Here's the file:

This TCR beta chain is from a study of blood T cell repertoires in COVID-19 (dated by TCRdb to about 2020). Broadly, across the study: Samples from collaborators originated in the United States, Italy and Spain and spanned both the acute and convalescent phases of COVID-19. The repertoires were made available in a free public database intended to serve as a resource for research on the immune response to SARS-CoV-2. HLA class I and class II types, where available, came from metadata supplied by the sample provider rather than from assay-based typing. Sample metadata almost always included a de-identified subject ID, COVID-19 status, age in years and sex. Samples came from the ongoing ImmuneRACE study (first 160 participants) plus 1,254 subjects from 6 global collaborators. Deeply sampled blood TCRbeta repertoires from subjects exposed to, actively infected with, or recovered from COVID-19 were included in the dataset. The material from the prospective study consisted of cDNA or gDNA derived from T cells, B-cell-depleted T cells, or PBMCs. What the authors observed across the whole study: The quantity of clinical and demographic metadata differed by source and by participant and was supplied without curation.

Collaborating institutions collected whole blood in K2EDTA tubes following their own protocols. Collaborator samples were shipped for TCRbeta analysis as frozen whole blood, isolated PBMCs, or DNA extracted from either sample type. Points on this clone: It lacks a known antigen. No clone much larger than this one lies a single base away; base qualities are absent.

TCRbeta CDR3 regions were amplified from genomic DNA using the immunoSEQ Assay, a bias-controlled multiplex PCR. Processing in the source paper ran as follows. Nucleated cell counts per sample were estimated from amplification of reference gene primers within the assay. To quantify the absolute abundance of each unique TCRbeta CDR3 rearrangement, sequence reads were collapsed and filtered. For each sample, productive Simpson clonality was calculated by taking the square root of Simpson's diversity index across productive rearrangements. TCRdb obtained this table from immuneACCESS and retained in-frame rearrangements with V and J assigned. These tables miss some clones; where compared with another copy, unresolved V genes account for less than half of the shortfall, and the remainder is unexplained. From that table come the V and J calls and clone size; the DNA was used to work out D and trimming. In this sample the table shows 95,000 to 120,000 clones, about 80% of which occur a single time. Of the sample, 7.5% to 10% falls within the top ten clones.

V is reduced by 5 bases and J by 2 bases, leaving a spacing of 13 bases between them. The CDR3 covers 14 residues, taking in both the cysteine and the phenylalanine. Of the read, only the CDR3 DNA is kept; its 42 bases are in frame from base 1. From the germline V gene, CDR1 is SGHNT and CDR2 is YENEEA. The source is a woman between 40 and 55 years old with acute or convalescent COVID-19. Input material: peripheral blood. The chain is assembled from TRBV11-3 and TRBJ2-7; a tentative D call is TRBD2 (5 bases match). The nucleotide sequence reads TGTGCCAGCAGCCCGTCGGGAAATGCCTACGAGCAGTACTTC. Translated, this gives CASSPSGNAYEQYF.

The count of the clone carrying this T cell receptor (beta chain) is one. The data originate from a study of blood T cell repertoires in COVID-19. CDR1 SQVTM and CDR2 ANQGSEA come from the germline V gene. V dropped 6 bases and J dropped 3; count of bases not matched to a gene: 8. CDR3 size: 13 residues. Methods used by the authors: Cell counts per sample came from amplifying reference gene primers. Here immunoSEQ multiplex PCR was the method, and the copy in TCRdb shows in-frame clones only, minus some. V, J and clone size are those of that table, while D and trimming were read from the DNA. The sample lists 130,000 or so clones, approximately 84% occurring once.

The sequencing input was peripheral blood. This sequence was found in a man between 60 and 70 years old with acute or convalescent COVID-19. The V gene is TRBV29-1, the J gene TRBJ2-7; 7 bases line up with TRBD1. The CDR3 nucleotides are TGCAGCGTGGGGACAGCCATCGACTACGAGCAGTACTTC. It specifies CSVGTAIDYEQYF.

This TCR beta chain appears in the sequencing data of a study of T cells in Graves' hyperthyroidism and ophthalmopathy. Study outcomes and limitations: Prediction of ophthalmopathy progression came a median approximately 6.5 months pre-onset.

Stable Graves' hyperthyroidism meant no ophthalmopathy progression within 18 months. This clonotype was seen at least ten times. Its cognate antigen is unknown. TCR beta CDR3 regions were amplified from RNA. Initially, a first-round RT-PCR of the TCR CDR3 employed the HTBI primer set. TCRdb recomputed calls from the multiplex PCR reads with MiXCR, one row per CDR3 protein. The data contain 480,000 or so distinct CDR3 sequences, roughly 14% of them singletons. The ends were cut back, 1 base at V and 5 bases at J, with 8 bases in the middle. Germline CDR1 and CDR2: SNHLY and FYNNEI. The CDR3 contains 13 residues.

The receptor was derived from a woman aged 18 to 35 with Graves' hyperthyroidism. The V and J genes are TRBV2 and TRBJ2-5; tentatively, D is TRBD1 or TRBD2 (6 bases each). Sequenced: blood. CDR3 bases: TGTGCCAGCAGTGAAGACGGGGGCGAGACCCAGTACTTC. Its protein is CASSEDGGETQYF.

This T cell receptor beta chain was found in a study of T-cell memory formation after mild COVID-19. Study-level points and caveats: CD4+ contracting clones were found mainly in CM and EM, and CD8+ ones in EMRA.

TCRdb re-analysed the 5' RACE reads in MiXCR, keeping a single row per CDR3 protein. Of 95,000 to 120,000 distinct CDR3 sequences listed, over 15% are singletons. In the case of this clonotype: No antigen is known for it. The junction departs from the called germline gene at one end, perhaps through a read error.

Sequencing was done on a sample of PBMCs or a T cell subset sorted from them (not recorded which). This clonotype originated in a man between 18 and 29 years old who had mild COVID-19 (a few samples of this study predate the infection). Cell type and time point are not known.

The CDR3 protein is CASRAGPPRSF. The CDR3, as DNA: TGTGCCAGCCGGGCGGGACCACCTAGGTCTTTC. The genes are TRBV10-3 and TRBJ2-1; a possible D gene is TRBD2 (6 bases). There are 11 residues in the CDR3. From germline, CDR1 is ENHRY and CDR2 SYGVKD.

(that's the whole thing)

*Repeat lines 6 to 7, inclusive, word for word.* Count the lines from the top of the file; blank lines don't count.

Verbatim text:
The sequencing input was peripheral blood. This sequence was found in a man between 60 and 70 years old with acute or convalescent COVID-19. The V gene is TRBV29-1, the J gene TRBJ2-7; 7 bases line up with TRBD1. The CDR3 nucleotides are TGCAGCGTGGGGACAGCCATCGACTACGAGCAGTACTTC. It specifies CSVGTAIDYEQYF.

This TCR beta chain appears in the sequencing data of a study of T cells in Graves' hyperthyroidism and ophthalmopathy. Study outcomes and limitations: Prediction of ophthalmopathy progression came a median approximately 6.5 months pre-onset.